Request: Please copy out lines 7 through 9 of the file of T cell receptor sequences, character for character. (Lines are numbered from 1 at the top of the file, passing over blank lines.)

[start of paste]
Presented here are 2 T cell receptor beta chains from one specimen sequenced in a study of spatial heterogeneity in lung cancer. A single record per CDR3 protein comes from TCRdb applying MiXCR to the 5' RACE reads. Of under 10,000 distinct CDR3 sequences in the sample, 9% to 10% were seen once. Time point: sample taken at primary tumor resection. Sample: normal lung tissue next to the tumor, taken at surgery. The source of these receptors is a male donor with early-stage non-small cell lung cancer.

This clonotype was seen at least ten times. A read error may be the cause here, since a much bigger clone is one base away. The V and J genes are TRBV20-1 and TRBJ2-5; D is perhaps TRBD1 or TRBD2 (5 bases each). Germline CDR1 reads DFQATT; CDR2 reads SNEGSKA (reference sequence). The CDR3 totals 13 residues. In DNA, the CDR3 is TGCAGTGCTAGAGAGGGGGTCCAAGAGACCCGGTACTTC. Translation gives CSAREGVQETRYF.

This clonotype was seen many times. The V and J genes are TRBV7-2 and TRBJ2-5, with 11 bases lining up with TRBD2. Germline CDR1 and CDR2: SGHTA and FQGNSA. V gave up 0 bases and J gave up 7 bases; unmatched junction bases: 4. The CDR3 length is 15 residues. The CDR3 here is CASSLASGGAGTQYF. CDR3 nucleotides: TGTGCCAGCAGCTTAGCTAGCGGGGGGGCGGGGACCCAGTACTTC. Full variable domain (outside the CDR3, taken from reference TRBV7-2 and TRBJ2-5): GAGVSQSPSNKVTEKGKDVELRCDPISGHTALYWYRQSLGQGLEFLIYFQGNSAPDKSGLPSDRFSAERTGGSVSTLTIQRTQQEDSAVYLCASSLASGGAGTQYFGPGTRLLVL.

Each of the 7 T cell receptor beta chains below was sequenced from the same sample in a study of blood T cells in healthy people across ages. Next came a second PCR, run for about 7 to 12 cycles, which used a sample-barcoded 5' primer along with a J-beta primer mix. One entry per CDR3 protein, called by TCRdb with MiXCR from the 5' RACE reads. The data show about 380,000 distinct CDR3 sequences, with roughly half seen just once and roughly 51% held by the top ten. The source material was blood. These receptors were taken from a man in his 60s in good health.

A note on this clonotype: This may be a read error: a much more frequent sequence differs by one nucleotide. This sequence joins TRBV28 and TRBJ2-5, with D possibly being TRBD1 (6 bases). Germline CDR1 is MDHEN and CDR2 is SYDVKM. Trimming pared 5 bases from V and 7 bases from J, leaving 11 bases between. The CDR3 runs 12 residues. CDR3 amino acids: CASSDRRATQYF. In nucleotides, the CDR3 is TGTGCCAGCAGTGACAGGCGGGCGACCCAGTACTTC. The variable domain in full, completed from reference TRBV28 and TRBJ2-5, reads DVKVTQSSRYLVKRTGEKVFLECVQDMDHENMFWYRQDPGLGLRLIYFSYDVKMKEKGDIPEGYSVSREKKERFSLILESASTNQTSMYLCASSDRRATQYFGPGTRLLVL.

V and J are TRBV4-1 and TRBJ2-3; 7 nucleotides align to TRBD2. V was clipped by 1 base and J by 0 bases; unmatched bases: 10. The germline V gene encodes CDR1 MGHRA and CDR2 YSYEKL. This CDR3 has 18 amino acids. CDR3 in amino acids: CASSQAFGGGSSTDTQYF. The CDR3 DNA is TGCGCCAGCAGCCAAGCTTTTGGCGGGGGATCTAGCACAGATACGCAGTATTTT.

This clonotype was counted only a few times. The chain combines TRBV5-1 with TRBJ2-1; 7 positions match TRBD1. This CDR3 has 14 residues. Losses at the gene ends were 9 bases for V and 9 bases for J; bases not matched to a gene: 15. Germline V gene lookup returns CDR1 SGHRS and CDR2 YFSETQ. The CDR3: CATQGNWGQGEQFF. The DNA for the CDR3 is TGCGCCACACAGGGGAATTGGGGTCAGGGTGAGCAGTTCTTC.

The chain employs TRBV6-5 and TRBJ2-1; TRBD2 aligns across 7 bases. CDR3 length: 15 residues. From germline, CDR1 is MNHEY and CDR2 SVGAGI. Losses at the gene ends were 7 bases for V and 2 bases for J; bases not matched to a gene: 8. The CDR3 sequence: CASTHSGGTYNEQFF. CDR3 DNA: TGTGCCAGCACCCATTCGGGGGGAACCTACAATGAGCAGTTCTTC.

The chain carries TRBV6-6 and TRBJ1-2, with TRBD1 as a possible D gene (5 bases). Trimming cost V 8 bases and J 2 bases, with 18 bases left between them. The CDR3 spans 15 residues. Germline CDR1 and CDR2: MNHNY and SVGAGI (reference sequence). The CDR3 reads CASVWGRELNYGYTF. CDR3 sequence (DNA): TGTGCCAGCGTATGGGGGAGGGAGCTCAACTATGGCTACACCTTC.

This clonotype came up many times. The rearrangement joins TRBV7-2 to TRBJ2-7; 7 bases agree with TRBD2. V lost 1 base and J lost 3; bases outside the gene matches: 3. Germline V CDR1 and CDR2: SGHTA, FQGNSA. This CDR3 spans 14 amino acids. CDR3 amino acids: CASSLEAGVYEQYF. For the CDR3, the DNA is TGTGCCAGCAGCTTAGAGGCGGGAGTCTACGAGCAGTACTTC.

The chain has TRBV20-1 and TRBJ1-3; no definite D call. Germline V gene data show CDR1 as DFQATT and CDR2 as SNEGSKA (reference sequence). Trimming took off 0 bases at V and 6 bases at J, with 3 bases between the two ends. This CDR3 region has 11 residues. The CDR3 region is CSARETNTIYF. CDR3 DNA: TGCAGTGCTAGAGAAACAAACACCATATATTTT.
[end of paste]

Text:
This clonotype was counted only a few times. The chain combines TRBV5-1 with TRBJ2-1; 7 positions match TRBD1. This CDR3 has 14 residues. Losses at the gene ends were 9 bases for V and 9 bases for J; bases not matched to a gene: 15. Germline V gene lookup returns CDR1 SGHRS and CDR2 YFSETQ. The CDR3: CATQGNWGQGEQFF. The DNA for the CDR3 is TGCGCCACACAGGGGAATTGGGGTCAGGGTGAGCAGTTCTTC.

The chain employs TRBV6-5 and TRBJ2-1; TRBD2 aligns across 7 bases. CDR3 length: 15 residues. From germline, CDR1 is MNHEY and CDR2 SVGAGI. Losses at the gene ends were 7 bases for V and 2 bases for J; bases not matched to a gene: 8. The CDR3 sequence: CASTHSGGTYNEQFF. CDR3 DNA: TGTGCCAGCACCCATTCGGGGGGAACCTACAATGAGCAGTTCTTC.

The chain carries TRBV6-6 and TRBJ1-2, with TRBD1 as a possible D gene (5 bases). Trimming cost V 8 bases and J 2 bases, with 18 bases left between them. The CDR3 spans 15 residues. Germline CDR1 and CDR2: MNHNY and SVGAGI (reference sequence). The CDR3 reads CASVWGRELNYGYTF. CDR3 sequence (DNA): TGTGCCAGCGTATGGGGGAGGGAGCTCAACTATGGCTACACCTTC.